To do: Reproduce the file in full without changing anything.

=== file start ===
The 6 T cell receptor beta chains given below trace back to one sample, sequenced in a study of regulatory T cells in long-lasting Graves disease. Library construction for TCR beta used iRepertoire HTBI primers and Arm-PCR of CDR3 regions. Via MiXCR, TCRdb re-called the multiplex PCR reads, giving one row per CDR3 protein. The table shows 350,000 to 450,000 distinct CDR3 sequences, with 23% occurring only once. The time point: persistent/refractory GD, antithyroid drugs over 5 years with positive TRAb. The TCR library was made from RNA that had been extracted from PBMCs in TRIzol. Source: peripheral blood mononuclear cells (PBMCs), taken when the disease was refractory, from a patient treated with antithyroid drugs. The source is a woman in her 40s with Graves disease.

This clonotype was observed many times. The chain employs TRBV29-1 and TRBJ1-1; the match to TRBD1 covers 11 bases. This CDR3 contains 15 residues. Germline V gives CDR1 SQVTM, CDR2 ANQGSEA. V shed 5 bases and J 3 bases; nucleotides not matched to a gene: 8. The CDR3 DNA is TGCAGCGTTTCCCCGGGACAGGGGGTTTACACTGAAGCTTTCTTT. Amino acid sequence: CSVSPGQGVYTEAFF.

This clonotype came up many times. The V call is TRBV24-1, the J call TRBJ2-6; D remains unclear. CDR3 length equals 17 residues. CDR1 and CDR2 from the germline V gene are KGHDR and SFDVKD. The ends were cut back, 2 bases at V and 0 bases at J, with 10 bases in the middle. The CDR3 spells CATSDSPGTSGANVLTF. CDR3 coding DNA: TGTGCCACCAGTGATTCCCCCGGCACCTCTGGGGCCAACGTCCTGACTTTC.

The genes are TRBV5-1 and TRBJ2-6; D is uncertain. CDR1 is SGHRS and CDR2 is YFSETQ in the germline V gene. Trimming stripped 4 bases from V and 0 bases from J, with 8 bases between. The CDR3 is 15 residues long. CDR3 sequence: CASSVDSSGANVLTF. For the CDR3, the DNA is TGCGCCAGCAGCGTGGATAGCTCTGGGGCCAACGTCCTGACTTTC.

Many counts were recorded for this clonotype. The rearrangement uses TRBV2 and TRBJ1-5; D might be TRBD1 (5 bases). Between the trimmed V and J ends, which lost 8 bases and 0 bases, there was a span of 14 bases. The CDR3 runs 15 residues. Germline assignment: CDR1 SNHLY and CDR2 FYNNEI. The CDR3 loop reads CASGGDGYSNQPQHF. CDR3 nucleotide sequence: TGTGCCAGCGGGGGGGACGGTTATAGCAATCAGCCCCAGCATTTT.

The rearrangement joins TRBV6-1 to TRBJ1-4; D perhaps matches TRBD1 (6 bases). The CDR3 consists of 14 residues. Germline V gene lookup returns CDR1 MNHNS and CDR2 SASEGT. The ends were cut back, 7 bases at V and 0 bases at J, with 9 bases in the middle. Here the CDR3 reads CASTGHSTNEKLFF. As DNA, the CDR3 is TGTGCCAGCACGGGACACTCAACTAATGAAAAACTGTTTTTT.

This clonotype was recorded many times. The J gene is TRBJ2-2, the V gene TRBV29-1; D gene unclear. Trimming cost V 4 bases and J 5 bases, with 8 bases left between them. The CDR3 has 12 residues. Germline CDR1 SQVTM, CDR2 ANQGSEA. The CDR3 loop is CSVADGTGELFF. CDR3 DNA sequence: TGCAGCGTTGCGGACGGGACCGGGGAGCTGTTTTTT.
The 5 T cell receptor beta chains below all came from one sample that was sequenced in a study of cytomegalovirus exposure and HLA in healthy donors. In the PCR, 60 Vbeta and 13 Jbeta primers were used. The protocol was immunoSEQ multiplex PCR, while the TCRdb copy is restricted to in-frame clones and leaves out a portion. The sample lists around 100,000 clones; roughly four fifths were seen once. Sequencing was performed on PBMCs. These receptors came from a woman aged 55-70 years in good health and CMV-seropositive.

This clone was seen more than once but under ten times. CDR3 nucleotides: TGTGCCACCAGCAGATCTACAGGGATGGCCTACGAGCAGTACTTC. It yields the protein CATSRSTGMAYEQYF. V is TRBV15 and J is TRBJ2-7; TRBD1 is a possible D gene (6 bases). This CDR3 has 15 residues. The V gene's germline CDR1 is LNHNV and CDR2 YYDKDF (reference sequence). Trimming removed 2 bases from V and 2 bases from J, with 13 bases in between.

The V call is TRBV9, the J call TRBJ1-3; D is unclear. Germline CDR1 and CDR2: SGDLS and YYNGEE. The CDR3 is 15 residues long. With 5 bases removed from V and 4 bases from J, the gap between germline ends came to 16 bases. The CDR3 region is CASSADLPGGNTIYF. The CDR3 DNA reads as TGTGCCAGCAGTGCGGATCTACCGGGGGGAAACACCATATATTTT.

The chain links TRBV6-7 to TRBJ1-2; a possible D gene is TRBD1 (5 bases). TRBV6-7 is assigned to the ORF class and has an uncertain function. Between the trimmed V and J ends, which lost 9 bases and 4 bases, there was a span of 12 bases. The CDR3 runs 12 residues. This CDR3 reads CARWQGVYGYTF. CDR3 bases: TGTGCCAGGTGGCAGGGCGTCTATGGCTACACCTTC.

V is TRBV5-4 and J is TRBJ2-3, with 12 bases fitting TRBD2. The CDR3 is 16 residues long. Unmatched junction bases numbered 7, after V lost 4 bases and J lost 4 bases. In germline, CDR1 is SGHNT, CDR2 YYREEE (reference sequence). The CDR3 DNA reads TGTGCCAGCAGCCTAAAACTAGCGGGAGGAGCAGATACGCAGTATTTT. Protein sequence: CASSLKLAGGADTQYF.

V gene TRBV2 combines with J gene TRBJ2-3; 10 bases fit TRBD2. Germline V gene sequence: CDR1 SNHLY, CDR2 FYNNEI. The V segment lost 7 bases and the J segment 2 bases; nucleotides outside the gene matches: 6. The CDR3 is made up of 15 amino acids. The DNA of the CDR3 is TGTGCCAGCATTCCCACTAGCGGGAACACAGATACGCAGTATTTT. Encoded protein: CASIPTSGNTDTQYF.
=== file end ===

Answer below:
The 6 T cell receptor beta chains given below trace back to one sample, sequenced in a study of regulatory T cells in long-lasting Graves disease. Library construction for TCR beta used iRepertoire HTBI primers and Arm-PCR of CDR3 regions. Via MiXCR, TCRdb re-called the multiplex PCR reads, giving one row per CDR3 protein. The table shows 350,000 to 450,000 distinct CDR3 sequences, with 23% occurring only once. The time point: persistent/refractory GD, antithyroid drugs over 5 years with positive TRAb. The TCR library was made from RNA that had been extracted from PBMCs in TRIzol. Source: peripheral blood mononuclear cells (PBMCs), taken when the disease was refractory, from a patient treated with antithyroid drugs. The source is a woman in her 40s with Graves disease.

This clonotype was observed many times. The chain employs TRBV29-1 and TRBJ1-1; the match to TRBD1 covers 11 bases. This CDR3 contains 15 residues. Germline V gives CDR1 SQVTM, CDR2 ANQGSEA. V shed 5 bases and J 3 bases; nucleotides not matched to a gene: 8. The CDR3 DNA is TGCAGCGTTTCCCCGGGACAGGGGGTTTACACTGAAGCTTTCTTT. Amino acid sequence: CSVSPGQGVYTEAFF.

This clonotype came up many times. The V call is TRBV24-1, the J call TRBJ2-6; D remains unclear. CDR3 length equals 17 residues. CDR1 and CDR2 from the germline V gene are KGHDR and SFDVKD. The ends were cut back, 2 bases at V and 0 bases at J, with 10 bases in the middle. The CDR3 spells CATSDSPGTSGANVLTF. CDR3 coding DNA: TGTGCCACCAGTGATTCCCCCGGCACCTCTGGGGCCAACGTCCTGACTTTC.

The genes are TRBV5-1 and TRBJ2-6; D is uncertain. CDR1 is SGHRS and CDR2 is YFSETQ in the germline V gene. Trimming stripped 4 bases from V and 0 bases from J, with 8 bases between. The CDR3 is 15 residues long. CDR3 sequence: CASSVDSSGANVLTF. For the CDR3, the DNA is TGCGCCAGCAGCGTGGATAGCTCTGGGGCCAACGTCCTGACTTTC.

Many counts were recorded for this clonotype. The rearrangement uses TRBV2 and TRBJ1-5; D might be TRBD1 (5 bases). Between the trimmed V and J ends, which lost 8 bases and 0 bases, there was a span of 14 bases. The CDR3 runs 15 residues. Germline assignment: CDR1 SNHLY and CDR2 FYNNEI. The CDR3 loop reads CASGGDGYSNQPQHF. CDR3 nucleotide sequence: TGTGCCAGCGGGGGGGACGGTTATAGCAATCAGCCCCAGCATTTT.

The rearrangement joins TRBV6-1 to TRBJ1-4; D perhaps matches TRBD1 (6 bases). The CDR3 consists of 14 residues. Germline V gene lookup returns CDR1 MNHNS and CDR2 SASEGT. The ends were cut back, 7 bases at V and 0 bases at J, with 9 bases in the middle. Here the CDR3 reads CASTGHSTNEKLFF. As DNA, the CDR3 is TGTGCCAGCACGGGACACTCAACTAATGAAAAACTGTTTTTT.

This clonotype was recorded many times. The J gene is TRBJ2-2, the V gene TRBV29-1; D gene unclear. Trimming cost V 4 bases and J 5 bases, with 8 bases left between them. The CDR3 has 12 residues. Germline CDR1 SQVTM, CDR2 ANQGSEA. The CDR3 loop is CSVADGTGELFF. CDR3 DNA sequence: TGCAGCGTTGCGGACGGGACCGGGGAGCTGTTTTTT.
The 5 T cell receptor beta chains below all came from one sample that was sequenced in a study of cytomegalovirus exposure and HLA in healthy donors. In the PCR, 60 Vbeta and 13 Jbeta primers were used. The protocol was immunoSEQ multiplex PCR, while the TCRdb copy is restricted to in-frame clones and leaves out a portion. The sample lists around 100,000 clones; roughly four fifths were seen once. Sequencing was performed on PBMCs. These receptors came from a woman aged 55-70 years in good health and CMV-seropositive.

This clone was seen more than once but under ten times. CDR3 nucleotides: TGTGCCACCAGCAGATCTACAGGGATGGCCTACGAGCAGTACTTC. It yields the protein CATSRSTGMAYEQYF. V is TRBV15 and J is TRBJ2-7; TRBD1 is a possible D gene (6 bases). This CDR3 has 15 residues. The V gene's germline CDR1 is LNHNV and CDR2 YYDKDF (reference sequence). Trimming removed 2 bases from V and 2 bases from J, with 13 bases in between.

The V call is TRBV9, the J call TRBJ1-3; D is unclear. Germline CDR1 and CDR2: SGDLS and YYNGEE. The CDR3 is 15 residues long. With 5 bases removed from V and 4 bases from J, the gap between germline ends came to 16 bases. The CDR3 region is CASSADLPGGNTIYF. The CDR3 DNA reads as TGTGCCAGCAGTGCGGATCTACCGGGGGGAAACACCATATATTTT.

The chain links TRBV6-7 to TRBJ1-2; a possible D gene is TRBD1 (5 bases). TRBV6-7 is assigned to the ORF class and has an uncertain function. Between the trimmed V and J ends, which lost 9 bases and 4 bases, there was a span of 12 bases. The CDR3 runs 12 residues. This CDR3 reads CARWQGVYGYTF. CDR3 bases: TGTGCCAGGTGGCAGGGCGTCTATGGCTACACCTTC.

V is TRBV5-4 and J is TRBJ2-3, with 12 bases fitting TRBD2. The CDR3 is 16 residues long. Unmatched junction bases numbered 7, after V lost 4 bases and J lost 4 bases. In germline, CDR1 is SGHNT, CDR2 YYREEE (reference sequence). The CDR3 DNA reads TGTGCCAGCAGCCTAAAACTAGCGGGAGGAGCAGATACGCAGTATTTT. Protein sequence: CASSLKLAGGADTQYF.

V gene TRBV2 combines with J gene TRBJ2-3; 10 bases fit TRBD2. Germline V gene sequence: CDR1 SNHLY, CDR2 FYNNEI. The V segment lost 7 bases and the J segment 2 bases; nucleotides outside the gene matches: 6. The CDR3 is made up of 15 amino acids. The DNA of the CDR3 is TGTGCCAGCATTCCCACTAGCGGGAACACAGATACGCAGTATTTT. Encoded protein: CASIPTSGNTDTQYF.